A Phenomica partnership

Phenotypic screening of massive peptide library to be launched by drug discovery spinoff

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CAMBRIDGE, U.K.—Cambridge University researchers have joined forces with Australian drug discovery company Phylogica Ltd. to launch a new spinoff company, named Phenomica, designed to exploit pioneering peptide technology to fight cancer and other diseases.

The new company will combine Phylogica's Phylomer libraries, which comprise billions of naturally derived peptides, with technology from Cambridge to identify vulnerable points in a disease that can be the focus for new drug development. To implement the agreement, Phylogica has signed a formal memorandum of understanding with Cambridge Enterprise, the university's commercialization group.

Phylogica says the spinoff offers the potential to secure new revenue streams that would otherwise not be possible without massive investment and manpower. The company says it is already receiving interest from prospective pharmaceutical partners in the use of Phylomer libraries for target discovery and has initiated talks with prospective partners interested in the capabilities of the new Phylogica-Cambridge venture.

The spinoff will be based in Cambridge, maximizing access to state-of-the-art research facilities. Its mission will be to discover and validate new disease-associated targets and to identify new avenues for therapeutic intervention.

"Phenomica will provide access to the expanding field of phenotypic screening for target discovery," says Phylogica CEO Dr. Paul Watt, "without competing with or distracting Phylogica from its core focus on drug discovery alliances."

Finding new ways to identify targets is becoming increasingly important as the availability of traditional target classes such as kinases is diminishing, making it more difficult to develop new drugs without considerable competition and the need to navigate an increasingly complex patent landscape. Phenotypic screening provides a way to discover new drugs and new drug targets by screening directly for desired biological effects (such as killing of cancer cells or microorganisms). This approach was how many successful drugs such as penicillin were discovered, but has not been compatible with traditional peptide libraries, due to their lack of structural diversity and low hit rates, Phylogica contends.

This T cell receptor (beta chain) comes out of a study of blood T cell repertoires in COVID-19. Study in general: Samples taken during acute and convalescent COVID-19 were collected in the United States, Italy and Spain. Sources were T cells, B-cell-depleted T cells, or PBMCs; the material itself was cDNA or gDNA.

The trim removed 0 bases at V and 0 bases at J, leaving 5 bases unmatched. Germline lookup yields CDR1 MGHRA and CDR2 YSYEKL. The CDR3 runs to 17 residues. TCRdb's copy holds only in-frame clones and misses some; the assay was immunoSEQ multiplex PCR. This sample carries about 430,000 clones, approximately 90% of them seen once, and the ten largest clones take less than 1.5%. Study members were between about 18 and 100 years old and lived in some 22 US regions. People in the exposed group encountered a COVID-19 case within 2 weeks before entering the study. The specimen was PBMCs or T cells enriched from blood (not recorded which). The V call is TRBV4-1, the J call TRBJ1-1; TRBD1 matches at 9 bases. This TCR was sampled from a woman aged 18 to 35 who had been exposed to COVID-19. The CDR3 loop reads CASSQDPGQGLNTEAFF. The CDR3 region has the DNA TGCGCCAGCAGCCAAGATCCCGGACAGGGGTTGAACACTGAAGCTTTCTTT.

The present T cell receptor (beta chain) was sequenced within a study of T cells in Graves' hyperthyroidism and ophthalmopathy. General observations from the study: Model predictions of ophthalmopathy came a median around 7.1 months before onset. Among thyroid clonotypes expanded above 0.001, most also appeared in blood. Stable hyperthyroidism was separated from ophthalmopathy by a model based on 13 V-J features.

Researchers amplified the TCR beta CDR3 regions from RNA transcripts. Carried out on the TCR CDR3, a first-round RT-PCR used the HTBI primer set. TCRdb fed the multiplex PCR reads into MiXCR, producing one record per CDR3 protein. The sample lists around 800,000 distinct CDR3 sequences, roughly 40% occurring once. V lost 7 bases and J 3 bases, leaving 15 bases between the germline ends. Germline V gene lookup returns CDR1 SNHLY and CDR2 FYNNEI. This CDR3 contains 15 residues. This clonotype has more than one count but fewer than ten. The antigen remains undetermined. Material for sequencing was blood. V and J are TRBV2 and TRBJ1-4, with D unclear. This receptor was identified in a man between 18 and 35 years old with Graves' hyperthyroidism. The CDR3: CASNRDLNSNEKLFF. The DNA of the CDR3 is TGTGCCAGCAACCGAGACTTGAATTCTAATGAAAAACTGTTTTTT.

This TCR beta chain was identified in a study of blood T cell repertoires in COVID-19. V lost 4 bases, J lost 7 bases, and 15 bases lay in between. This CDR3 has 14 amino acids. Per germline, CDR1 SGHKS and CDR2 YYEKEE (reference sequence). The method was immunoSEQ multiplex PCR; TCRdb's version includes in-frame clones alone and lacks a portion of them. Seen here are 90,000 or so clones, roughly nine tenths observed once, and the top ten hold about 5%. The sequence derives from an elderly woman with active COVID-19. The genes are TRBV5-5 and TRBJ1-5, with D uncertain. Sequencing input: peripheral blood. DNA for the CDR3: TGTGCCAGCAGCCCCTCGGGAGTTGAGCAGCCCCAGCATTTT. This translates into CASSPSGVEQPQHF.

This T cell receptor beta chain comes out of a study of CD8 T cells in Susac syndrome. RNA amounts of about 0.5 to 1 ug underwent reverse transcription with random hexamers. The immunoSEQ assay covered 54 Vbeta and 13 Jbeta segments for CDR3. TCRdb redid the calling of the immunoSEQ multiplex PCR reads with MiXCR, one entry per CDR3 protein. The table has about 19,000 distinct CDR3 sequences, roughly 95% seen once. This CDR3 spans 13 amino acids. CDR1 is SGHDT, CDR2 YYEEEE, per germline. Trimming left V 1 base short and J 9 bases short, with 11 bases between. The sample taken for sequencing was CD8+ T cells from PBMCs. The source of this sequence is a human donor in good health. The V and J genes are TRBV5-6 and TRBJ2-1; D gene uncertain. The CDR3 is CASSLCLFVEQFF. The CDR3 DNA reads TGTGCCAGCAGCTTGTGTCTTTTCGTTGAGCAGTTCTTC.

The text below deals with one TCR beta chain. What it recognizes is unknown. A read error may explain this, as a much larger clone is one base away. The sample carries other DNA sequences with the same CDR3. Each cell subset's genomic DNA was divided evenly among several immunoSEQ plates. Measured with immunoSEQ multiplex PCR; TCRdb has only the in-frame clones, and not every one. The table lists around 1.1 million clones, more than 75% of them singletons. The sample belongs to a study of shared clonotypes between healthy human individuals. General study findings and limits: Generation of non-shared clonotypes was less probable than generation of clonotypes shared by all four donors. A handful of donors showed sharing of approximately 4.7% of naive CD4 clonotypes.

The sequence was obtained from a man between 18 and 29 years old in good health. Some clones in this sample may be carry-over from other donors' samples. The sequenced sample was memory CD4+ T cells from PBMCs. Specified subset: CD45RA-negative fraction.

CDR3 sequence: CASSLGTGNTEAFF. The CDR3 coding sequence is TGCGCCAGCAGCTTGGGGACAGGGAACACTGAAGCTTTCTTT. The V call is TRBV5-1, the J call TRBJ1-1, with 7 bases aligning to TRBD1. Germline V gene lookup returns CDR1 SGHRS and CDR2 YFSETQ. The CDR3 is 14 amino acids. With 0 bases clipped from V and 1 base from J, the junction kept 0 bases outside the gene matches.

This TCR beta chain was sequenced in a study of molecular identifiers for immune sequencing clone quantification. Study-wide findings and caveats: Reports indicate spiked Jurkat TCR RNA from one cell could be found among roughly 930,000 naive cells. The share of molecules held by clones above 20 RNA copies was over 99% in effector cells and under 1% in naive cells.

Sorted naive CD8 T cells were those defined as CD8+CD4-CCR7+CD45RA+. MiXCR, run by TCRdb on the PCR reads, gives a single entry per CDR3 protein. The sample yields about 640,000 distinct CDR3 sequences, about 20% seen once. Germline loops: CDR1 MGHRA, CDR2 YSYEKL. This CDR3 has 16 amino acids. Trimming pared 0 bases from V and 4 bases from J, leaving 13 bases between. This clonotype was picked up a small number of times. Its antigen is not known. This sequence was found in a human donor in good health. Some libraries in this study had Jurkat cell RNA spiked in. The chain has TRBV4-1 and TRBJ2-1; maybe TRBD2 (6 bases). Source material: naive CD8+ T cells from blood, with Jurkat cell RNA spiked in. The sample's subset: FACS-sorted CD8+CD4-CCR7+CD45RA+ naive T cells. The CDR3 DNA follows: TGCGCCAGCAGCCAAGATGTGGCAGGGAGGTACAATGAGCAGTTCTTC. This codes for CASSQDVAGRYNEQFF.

The move follows extensive collaboration in the area of target discovery and validation with the molecular therapeutics program directed by Prof. Ashok Venkitaraman at the Hutchison/Medical Research Council (MRC) Research Centre in Cambridge.

"We have shown that the enormous structural diversity of Phylomer libraries can be harnessed in phenotypic screens that can identify and validate new targets for drug discovery with high efficiency," he says. "Now that we've proven the concept, leading U.K. technology investors are showing interest in our work with Phylogica, which has prompted us to create Phenomica to accelerate our pursuit of the opportunity."

The Cambridge and Phylogica research partners have reported that phenotypic screening of Phylomer libraries against biological pathways associated with the development of cancer resulted in exceptional hit rates for modulating these pathways and hence a better understanding of the disease process and how to block it. Since then, intense work on the technology by the Cambridge-based team has established that this novel application of Phylogica's libraries can be used more broadly as a tool to identify and validate disease-relevant biological targets for drug discovery.

Phylomer peptides are derived from biodiverse natural sequences, which have evolved naturally to form stable structures that can bind tightly and specifically to disease-associated target proteins, both inside and outside cells. According to the company, suitable targets for blockade by Phylomers include protein interactions that promote multiple diseases, such as infectious diseases, cancer, autoimmunity and heart disease. Phylomer peptides can have drug-like properties, including specificity, potency and thermal stability, and are capable of being produced by synthetic or recombinant manufacturing processes. Phylomer peptides are also readily formulated for administration by a number of means, including parenteral or intranasal delivery approaches.

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